Only five players in the Big 12 have played more minutes this season than Oklahoma State freshman point guard Marcus Smart.
But his absence, Cowboys coach Travis Ford said, oddly was the reason for a spirited victory Saturday at West Virginia.
Smart, a national player of the year candidate, has been exceptional after a standout career at Flower Mound Marcus High School.
But after he committed three quick fouls against the Mountaineers, OSU (20-6, 10-4 Big 12) was forced to play much of the first half without him.
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“You never want to have your starting point guard, or anybody, to get three fouls in the first three minutes,” Ford said. “That’s not a perfect scenario on the road or at home, it doesn’t matter, but in some strange way it got us refocused. I mean, we don’t hope for it to ever happen again. But I think once he got that third foul and we kind of saw how things were going, it refocused us really, really quick and re-energized some players to say, ‘Hey, Marcus is not out here and we all are going to have to raise our level of play here and buckle down. We’re in a hole, we’ve lost our starting point guard, things were going against us at that point.’ ”
Smart is tied for fourth in the league in scoring, averaging 15 points, and sixth with 4.3 assists. He’s also in the league’s top 20 in rebounds, pulling down 5.7 a game. The 15th-ranked Cowboys play TCU (10-17, 1-13) at 6 p.m. Wednesday at Daniel-Meyer Coliseum. Smart’s return to North Texas, along with his high school teammate and fellow freshman Phil Forte, may be one reason the game is sold out. Forte is averaging 11 points off the bench for the Cowboys.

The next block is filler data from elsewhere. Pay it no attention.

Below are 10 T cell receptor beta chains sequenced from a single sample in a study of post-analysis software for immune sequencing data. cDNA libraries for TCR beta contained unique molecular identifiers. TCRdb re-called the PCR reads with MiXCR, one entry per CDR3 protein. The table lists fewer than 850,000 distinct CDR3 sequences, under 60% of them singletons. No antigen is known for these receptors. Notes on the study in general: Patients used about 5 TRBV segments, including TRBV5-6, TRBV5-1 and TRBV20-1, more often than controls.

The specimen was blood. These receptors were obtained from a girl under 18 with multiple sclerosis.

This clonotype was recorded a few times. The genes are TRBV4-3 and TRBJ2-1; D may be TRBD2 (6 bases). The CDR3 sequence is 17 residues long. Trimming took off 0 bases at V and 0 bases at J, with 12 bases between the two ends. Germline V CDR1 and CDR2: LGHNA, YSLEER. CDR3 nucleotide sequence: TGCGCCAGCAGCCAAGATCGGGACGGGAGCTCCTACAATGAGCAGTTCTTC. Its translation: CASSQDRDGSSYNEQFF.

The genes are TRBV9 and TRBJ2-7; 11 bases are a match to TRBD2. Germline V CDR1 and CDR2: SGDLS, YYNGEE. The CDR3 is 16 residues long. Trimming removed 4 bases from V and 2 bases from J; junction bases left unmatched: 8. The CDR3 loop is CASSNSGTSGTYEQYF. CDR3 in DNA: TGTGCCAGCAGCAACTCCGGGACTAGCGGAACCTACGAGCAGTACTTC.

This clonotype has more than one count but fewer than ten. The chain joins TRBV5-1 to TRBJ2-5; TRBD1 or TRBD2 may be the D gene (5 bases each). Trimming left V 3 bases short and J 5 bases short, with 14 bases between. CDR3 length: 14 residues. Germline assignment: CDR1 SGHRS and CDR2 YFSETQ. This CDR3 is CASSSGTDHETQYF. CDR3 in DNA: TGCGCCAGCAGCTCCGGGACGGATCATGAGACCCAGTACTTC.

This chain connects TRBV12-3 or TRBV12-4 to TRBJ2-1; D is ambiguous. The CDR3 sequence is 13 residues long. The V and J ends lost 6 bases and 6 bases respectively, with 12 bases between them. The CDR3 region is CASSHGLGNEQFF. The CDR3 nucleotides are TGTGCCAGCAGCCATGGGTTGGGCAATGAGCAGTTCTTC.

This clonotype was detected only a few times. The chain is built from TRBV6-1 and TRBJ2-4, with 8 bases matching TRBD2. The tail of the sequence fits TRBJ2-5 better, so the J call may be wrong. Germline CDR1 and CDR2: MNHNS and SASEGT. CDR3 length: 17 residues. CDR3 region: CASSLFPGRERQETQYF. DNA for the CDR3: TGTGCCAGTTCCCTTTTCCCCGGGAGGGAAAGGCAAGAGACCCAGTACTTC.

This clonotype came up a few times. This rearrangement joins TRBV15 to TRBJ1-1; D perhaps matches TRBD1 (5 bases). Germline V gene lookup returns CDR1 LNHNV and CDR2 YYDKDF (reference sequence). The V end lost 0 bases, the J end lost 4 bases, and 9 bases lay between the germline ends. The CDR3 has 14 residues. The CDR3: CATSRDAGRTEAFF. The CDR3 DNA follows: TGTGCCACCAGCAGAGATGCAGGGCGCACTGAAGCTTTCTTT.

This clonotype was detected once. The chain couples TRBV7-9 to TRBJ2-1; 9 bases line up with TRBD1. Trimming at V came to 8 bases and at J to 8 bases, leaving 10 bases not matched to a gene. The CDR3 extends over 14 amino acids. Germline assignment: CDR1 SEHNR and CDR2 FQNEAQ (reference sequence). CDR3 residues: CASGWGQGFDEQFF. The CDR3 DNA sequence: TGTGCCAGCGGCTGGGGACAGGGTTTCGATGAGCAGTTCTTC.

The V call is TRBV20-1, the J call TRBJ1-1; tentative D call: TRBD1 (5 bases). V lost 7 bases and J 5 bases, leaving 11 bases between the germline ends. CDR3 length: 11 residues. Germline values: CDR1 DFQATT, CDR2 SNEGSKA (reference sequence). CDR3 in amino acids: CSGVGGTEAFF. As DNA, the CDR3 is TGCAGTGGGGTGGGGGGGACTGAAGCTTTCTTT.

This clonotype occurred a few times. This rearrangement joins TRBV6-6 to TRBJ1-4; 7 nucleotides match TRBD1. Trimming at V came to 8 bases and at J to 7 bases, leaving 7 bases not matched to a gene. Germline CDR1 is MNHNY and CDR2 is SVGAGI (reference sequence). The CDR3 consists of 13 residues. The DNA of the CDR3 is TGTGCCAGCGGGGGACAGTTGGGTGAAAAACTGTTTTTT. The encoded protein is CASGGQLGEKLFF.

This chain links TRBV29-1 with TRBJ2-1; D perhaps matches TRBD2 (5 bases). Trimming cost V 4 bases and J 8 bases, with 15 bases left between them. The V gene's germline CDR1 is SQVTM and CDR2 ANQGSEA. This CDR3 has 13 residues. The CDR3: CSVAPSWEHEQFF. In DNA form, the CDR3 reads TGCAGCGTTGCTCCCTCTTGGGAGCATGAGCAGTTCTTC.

The two led the Marauders to Class 5A championships in 2011 and ’12.
But as amazing as Smart’s game performances have been, his coach has been more amazed by his work ethic.
“I, obviously, saw him a lot when we were recruiting him, so we kind of knew what we were getting,” Ford said. “What has just been so — I don’t know if ‘surprised’ is the right word — is just how hard he goes at it every day. I mean, it’s not just the games. It’s every day in practice that he’s able to sustain it the way he does is what has amazed me. The way he has played, to be honest with you, has not surprised me. I think he’s a special player.”
He has impressed the rest of the league’s coaches immensely with his unselfish style of play, and his inclination to do all the little things necessary, as well as coming up big in the clutch. A typical non-showy night for Smart was his performance in OSU’s 63-45 win against TCU Jan. 9 in Stillwater, Okla. He finished with 14 points on 5-of-5 shooting, with three assists and five steals.
“I’m probably as impressed as any kid I’ve seen since I’ve been a head coach,” TCU coach Trent Johnson said. “Considering his leadership, considering his ability to make plays when they need him. He does so much, whether it’s a screen, or it’s the right pass that leads to the assists, or it’s getting a rebound to help them win. He’s just a winner. That’s the only way you can put it, and he does what that team needs to win.”